I love reading about turn of the 20th century British military camaraderie – the stiff upper lip and “golden age of cricket”, and Pyram King’s language in this respect is a delight. It feels authentic and quintessentially English. This short book – the first in a series – is adapted fiction from the real diaries of Francis Marion Jäger, an American journalist sent to Syria in World War One, to join the British forces fighting against the Turks and Arab mercenaries of the Ottoman Empire, to report for an English newspaper. Seemingly the person with the most local knowledge there, he writes beautifully (as Marion) about the soldiers and officers making the best of things in a strange, formidable environment, with all their cultural and colonial ignorances, whilst none of them seem really sure who or what they are fighting for. Readers should be warned, though: this is part of a series, and does require commitment to its upcoming sequel – this should be borne in mind before picking it up.
There are two halves to this book. For the most part, it is a dialogue-led account, chronicling the day-to-day of the bewildered, yet arrogant British soldiers – there are more than slight shades of Journey’s End about it (the play, not the film), and hints toward Lawrence of Arabia, which is clearly a great influence. Midway, however, the book changes tone somewhat, as the Brits are brought sharply down to earth by a brutally violent melee, hitting home the reality of war, particularly against such a misunderstood foe. The mythical story of Saladin’s dagger takes a while to emerge and doesn’t really manifest; the theme of this book is more predominantly an educated historical reference to the ways of the Bedouins and the region; the foil of which is the blissful ignorance of their British opponents. There is an immense amount of resource referencing throughout the book, and an entire section devoted to it in the book’s last quarter. The author deserves huge credit purely for the work he has put into this – so much so, that the storyline is rendered somewhat instrumental - giving superb credibility and testimony to the book’s non-fiction aspect.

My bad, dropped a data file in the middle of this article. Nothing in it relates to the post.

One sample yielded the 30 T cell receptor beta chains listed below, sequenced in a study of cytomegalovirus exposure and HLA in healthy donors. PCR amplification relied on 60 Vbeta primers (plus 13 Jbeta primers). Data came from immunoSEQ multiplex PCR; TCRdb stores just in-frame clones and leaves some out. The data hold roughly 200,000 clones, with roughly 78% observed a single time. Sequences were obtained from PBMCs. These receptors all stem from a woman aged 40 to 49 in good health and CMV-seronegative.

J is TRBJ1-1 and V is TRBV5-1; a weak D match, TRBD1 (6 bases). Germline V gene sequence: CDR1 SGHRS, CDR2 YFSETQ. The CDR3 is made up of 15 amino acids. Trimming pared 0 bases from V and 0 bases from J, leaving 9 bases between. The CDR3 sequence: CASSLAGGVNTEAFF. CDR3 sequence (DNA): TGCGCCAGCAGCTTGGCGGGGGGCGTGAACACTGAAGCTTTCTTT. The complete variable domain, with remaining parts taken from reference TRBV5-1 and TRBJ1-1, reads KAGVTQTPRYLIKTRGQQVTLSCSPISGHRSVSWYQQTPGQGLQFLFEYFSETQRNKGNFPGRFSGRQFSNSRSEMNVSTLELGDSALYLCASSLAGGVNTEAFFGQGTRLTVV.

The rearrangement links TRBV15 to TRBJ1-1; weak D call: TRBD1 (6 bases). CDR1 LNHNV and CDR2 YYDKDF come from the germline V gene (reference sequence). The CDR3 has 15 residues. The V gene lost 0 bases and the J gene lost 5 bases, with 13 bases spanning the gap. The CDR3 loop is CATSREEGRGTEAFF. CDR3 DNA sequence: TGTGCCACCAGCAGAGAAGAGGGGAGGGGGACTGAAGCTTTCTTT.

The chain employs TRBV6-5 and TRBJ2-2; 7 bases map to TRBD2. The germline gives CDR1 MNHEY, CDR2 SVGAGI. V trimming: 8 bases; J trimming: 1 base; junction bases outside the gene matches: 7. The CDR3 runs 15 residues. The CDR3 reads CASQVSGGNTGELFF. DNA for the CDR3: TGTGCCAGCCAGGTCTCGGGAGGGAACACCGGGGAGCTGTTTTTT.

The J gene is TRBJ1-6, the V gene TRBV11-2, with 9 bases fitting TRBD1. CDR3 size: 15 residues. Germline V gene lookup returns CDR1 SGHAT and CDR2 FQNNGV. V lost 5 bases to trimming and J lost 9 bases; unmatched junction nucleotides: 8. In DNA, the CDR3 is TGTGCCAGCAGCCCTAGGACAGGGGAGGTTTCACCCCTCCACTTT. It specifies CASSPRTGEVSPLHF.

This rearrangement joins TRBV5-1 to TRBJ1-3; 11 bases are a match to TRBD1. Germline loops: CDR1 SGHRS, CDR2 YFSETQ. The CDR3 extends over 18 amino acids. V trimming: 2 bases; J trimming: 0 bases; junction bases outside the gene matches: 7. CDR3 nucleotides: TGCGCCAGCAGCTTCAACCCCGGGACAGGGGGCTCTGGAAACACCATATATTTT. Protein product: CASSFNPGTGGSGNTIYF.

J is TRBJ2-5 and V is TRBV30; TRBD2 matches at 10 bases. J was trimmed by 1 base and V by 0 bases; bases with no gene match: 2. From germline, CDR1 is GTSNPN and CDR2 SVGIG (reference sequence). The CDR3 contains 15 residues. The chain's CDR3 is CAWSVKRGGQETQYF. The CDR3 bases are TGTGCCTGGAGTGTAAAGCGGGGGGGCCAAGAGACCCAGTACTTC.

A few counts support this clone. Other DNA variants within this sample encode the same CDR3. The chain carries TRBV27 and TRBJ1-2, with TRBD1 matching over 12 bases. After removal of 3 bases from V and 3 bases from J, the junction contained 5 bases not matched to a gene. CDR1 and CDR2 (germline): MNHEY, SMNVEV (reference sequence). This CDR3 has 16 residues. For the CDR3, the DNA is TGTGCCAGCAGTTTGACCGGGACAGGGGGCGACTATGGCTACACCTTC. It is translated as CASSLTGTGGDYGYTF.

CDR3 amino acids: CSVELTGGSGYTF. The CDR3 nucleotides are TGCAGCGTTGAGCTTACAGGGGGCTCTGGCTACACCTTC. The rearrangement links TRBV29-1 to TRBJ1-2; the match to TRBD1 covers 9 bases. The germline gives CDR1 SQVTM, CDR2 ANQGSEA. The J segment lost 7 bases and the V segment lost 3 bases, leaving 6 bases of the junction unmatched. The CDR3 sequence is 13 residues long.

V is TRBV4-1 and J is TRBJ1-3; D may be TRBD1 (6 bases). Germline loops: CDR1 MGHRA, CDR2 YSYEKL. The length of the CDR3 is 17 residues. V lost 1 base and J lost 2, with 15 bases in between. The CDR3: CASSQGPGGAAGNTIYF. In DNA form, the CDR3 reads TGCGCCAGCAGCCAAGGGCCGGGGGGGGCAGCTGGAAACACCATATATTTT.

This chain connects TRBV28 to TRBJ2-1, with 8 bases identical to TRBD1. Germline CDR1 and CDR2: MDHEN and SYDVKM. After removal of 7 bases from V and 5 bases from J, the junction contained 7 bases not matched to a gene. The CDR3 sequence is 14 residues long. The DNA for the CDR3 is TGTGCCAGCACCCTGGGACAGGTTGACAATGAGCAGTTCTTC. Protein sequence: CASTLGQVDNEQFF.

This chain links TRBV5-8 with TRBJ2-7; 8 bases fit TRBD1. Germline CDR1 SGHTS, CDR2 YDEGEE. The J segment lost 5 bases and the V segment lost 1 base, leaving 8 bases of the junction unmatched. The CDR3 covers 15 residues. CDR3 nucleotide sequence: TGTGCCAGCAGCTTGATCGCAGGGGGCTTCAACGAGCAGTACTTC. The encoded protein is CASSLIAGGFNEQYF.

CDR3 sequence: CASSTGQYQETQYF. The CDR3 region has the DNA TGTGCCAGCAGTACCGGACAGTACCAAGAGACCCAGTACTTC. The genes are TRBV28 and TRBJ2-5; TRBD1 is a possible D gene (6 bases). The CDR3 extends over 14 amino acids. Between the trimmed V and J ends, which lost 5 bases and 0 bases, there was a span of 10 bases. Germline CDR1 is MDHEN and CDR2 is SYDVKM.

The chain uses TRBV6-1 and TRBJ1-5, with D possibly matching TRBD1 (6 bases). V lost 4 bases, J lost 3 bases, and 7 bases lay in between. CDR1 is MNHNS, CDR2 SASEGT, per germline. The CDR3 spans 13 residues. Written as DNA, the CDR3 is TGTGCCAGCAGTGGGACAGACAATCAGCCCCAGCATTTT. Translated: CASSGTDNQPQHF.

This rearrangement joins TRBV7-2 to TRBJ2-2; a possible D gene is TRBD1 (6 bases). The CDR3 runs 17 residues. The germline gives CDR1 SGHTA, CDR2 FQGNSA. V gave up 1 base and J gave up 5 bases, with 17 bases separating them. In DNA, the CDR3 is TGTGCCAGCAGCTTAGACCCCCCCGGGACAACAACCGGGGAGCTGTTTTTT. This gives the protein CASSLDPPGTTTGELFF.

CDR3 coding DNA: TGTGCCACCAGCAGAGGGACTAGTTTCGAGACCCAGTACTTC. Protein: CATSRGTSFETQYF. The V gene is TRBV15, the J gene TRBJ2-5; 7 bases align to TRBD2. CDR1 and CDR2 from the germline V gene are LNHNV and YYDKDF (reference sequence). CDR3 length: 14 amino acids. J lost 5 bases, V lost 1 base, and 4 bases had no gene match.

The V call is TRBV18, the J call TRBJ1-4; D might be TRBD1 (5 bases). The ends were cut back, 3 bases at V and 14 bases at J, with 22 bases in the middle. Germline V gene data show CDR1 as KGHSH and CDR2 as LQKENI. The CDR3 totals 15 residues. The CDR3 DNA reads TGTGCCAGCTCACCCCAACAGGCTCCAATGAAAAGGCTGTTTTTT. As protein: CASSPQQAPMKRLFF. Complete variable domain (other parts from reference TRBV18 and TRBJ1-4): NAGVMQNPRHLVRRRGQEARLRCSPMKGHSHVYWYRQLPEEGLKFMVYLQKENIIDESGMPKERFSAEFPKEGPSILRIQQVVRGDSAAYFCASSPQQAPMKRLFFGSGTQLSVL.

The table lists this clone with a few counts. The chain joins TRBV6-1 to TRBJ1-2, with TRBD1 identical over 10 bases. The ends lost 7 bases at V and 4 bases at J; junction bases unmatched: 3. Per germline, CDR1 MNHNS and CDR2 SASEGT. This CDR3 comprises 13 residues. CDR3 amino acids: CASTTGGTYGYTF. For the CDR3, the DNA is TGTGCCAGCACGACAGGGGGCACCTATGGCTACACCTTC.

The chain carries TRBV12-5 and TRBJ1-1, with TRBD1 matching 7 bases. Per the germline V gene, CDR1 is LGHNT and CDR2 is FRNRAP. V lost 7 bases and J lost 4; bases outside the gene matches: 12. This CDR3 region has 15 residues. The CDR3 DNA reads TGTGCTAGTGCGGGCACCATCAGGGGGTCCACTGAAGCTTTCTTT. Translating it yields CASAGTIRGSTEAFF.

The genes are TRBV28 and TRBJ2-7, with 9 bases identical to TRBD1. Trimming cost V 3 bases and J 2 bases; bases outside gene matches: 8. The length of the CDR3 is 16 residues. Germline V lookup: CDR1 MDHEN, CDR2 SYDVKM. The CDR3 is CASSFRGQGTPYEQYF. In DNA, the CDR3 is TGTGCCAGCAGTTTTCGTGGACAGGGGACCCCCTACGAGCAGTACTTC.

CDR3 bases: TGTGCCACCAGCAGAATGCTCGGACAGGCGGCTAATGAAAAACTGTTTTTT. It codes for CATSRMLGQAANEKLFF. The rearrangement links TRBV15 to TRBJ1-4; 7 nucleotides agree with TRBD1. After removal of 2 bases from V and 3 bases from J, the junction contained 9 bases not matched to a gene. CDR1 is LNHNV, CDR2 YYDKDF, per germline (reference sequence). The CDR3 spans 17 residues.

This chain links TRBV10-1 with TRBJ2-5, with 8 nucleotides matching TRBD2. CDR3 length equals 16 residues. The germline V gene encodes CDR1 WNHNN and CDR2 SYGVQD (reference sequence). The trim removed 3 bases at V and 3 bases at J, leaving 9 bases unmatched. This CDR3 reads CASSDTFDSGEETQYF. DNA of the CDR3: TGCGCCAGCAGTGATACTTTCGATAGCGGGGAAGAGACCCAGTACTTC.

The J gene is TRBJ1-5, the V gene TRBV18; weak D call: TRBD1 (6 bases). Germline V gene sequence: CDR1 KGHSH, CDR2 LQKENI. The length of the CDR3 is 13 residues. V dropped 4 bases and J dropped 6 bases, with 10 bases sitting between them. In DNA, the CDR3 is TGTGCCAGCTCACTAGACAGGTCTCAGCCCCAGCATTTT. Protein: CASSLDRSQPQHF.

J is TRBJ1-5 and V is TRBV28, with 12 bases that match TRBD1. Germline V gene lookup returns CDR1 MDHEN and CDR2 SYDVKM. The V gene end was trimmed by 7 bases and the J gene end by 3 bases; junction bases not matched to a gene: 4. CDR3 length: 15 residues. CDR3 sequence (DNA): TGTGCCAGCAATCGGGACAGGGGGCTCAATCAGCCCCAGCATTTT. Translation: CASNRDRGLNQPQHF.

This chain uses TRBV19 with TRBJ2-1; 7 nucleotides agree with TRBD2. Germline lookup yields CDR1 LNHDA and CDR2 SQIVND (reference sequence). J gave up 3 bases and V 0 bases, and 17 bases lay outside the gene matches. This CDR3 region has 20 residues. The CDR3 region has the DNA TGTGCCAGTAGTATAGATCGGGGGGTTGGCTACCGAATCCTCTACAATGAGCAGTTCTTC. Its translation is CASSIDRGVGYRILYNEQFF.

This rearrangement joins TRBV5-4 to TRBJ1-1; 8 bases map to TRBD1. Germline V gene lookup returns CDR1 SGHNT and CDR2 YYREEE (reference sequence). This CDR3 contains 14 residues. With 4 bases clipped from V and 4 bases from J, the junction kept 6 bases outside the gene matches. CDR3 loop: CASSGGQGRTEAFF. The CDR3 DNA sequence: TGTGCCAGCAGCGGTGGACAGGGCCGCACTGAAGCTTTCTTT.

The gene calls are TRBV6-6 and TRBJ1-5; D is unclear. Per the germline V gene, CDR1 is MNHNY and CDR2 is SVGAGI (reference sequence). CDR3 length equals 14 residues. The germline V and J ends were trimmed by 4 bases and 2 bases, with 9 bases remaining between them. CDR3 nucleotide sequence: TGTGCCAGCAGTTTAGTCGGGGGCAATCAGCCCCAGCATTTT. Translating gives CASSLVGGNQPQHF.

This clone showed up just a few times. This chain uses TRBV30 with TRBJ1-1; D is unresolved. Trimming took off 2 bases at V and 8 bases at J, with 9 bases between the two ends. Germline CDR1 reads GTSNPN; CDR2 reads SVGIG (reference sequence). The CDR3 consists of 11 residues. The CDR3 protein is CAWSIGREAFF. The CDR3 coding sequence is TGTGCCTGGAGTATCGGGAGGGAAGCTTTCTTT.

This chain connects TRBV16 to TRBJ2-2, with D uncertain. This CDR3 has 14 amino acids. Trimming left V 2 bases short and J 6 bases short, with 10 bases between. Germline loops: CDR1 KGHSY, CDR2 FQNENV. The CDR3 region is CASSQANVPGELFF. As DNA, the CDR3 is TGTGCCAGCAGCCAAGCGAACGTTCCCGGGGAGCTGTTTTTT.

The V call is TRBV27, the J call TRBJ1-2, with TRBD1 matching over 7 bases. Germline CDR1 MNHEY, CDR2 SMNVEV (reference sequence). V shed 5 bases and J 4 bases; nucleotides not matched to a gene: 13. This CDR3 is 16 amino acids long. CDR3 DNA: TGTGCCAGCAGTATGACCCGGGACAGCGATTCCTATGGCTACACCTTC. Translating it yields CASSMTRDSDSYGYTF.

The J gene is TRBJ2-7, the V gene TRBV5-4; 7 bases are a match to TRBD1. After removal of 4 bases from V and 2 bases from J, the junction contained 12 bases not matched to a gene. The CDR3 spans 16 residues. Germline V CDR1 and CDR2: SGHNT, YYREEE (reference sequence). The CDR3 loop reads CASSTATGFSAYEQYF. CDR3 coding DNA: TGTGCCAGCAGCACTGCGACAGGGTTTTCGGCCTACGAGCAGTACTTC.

King is a superb author, his eloquence, research and
cultural understanding shining through every line, word and paragraph of this
wonderful book. As well as displaying his
excellent qualities, Destiny’s War contains some beautiful charcoal
drawings, taken from Marion’s very own original diary. As a whole, this book is well crafted and
exceptionally presented; it is undoubtedly a piece of work of the highest
quality, by a professional author with hugely impressive credentials, and I do
recommend it highly – particularly for those with an interest in history and
the Ottoman conflict of the first world war.
I look forward to the second instalment with great interest.
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In : Book Reviews
Tags: pyram-king arabs middle-east war first-world-war british-empire